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December 02, 2020

Eating dried fruit can improve the quality of your overall diet, new study finds

However, make sure to eat them in moderation

Healthy Eating Fruit
Dried fruit can boost overall health Jeno Szabo/Pixabay

Only about 24% of females and 14% of males in the U.S. eat the recommended daily amount of fruit, according to the National Cancer Institute. Adding dried fruits to your daily intake may help boost overall fruit consumption, a new study finds.

People who regularly include dried fruits in their diet are healthier than those who don't, according to a new study from Penn State University.

Researchers found that on the days study participants ate dried fruits, such as raisins, dates and figs, they consumed more key nutrients than they did on other days.

While this is good news, Valerie Sullivan, a postdoctoral researcher at the Johns Hopkins Bloomberg School of Public Health and a Penn State grad student at the time of the study, said this doesn't mean people should consume dried fruit in large quantities.

Dried fruit has 3.5 times the fiber, vitamins and minerals than fresh fruit. It is also higher in calories. In the study, people consumed more total calories on the days they ate dried fruit.

Another concern is sugar intake. Some dried fruits are higher in sugar than others, which is why nutritionists recommend reading labels carefully before consumption.

"Dried fruit can be a great choice for a nutritious snack, but consumers might want to be sure they’re choosing unsweetened versions without added sugar," Sullivan said.

"Portion sizes can also be tricky, because a serving of dried fruit is smaller than a serving of fresh since the water has been taken out. But the positive is that dried fruit can help people potentially consume more fruit because it's portable, it’s shelf-stable, and can even be cheaper."

The lack of fruit in a diet is a major contributor to certain health conditions like cardiovascular disease and cancer. However, price, availability and a shorter shelf life can be obstacles for many people.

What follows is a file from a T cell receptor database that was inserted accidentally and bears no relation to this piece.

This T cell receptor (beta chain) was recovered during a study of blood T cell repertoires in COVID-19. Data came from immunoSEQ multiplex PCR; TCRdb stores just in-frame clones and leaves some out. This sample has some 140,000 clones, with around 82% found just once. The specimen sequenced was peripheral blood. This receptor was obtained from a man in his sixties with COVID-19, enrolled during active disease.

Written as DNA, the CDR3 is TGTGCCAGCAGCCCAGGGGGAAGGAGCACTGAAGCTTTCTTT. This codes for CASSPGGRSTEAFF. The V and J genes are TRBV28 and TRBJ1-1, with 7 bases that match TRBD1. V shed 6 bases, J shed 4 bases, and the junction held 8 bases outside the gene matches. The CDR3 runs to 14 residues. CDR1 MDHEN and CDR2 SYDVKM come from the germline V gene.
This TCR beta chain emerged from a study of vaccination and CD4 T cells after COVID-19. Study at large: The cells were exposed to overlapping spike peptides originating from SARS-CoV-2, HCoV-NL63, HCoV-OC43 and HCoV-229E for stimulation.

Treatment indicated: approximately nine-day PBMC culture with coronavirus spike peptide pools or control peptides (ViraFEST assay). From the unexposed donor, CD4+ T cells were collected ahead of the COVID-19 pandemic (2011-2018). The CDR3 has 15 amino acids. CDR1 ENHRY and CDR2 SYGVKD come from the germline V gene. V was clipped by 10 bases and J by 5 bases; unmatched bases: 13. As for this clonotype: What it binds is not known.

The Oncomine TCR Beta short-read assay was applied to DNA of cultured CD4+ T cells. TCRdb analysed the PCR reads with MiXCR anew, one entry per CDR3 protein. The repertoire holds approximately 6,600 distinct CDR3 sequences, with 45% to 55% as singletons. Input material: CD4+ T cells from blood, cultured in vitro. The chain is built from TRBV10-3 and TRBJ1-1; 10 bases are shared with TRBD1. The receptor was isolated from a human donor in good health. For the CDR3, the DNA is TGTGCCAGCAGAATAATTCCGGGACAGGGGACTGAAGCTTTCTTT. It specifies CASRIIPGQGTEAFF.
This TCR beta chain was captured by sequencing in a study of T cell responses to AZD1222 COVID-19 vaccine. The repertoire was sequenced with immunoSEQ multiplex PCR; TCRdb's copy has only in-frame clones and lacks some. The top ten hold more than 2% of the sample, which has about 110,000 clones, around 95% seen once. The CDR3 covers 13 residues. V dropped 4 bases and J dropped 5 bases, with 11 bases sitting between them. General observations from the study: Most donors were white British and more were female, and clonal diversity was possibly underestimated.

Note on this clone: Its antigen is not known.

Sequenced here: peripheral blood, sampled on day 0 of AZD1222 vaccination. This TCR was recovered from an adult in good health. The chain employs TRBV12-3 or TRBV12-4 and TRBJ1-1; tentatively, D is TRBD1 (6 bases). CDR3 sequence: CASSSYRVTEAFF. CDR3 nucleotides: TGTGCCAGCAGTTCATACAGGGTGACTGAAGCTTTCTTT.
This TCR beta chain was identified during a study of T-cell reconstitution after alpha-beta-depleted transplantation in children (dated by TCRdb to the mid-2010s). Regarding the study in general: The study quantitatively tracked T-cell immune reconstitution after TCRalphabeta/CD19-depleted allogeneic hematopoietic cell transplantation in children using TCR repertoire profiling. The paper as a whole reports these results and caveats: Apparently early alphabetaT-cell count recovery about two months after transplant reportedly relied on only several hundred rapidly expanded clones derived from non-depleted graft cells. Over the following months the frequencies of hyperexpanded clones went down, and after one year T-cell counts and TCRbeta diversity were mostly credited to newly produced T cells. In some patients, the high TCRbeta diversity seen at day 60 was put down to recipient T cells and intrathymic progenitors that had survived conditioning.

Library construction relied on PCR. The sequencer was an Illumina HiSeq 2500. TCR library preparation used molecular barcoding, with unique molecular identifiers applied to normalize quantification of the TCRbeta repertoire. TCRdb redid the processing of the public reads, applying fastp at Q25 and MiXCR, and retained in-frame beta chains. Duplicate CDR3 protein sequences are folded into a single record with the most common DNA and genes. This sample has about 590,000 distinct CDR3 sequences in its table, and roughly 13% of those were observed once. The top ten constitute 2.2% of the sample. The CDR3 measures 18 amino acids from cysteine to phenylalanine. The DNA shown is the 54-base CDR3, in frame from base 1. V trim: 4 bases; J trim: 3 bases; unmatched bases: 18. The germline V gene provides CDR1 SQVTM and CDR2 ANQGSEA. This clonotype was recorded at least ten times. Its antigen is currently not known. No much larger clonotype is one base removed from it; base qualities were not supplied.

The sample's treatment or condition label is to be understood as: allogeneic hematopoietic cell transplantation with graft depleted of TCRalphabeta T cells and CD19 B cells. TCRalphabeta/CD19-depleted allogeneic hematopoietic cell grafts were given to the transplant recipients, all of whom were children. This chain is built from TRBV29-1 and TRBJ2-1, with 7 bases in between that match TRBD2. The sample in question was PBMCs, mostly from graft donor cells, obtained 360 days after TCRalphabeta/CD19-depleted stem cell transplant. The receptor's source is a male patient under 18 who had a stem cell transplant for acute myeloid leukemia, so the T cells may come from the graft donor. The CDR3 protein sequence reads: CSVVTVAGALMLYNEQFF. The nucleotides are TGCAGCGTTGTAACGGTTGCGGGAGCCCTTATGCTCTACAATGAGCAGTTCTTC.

Only about 24% of females and 14% of males in the U.S. eat the recommended daily amount of fruit, according to the National Cancer Institute.

"Minimally processed forms of fruit, including frozen, canned and dried, have some advantages over fresh fruits," said Kristina Petersen, an assistant professor of nutritional sciences at Texas Tech University and assistant research professor of nutritional sciences at Penn State at the time this work was done.

"They are available year round, are relatively consistent in quality, and can be stored for far longer than fresh. Many are also less expensive per serving than their fresh counterparts."

The study findings, published in the Journal of the Academy of Nutrition and Dietetics, are based on data from 25,590 participants in the National Health and Nutrition Examination Survey.

Participants were asked to report on all the foods they had consumed in the previous 24 hours, including dried fruit. Data was also collected on participants’ cardiometabolic health — including body mass index, waist circumference and blood pressure — and their overall diet quality.

Study participants who included dried fruit in their diet were also more likely to have lower body mass index, waist circumference and systolic blood pressure than those who didn't, the researchers said.

Researchers also found that on days the participants ate dried fruit, they consumed more total carbohydrates, dietary fiber, potassium, polyunsaturated fat and overall total calories.

"In our study, people who consumed dried fruits had a higher calorie intake but a lower BMI and waist circumference which suggests they were more physically active," said Penny Kris-Etherton, a Penn State professor of nutritional sciences.

"So, when incorporating dried fruits, pay attention to calories and be sure to substitute out calories from low-nutrient foods for dried fruits to get the greatest benefit of eating dried fruits."

Sullivan said that she found it interesting that the participants tended to eat more total fruit on the days they ate dried fruit than on other days, suggesting that eating dried fruit could boost overall fruit consumption to recommended amounts.

Not sure how to incorporate dried fruits into your diet? Here are some tips from nutrition experts:

• Simply add a variety of dried fruits to your cereal or oatmeal in the morning. While raisins and dried cranberries are popular choices, dates and apricots can also give a boost to your morning fuel.

• For lunch, sprinkle some dried fruits on top of your salad or just pack a bag of assorted dried fruits to snack on along with your sandwich. A popular salad choice is a mixed green salad with walnuts and cranberries with a slight drizzle of balsamic or raspberry vinaigrette.

If dinner is a stir fry, add some golden raisins or dried cranberries in with your meat and veggies. Add plum or teriyaki sauce for extra flavor.

• Dried fruit along with nuts can also be added to side dishes like rice or green beans.

• Dried fruits and nuts also make great on-the-go snacks, so always bring along a small serving to nibble on throughout the day.

Elise Compston, a registered dietitian, told Verywell that darker-skinned dried fruits like prunes, figs and raisins are better choices when looking to cut sugar intake. Portion size is also critical, she said.

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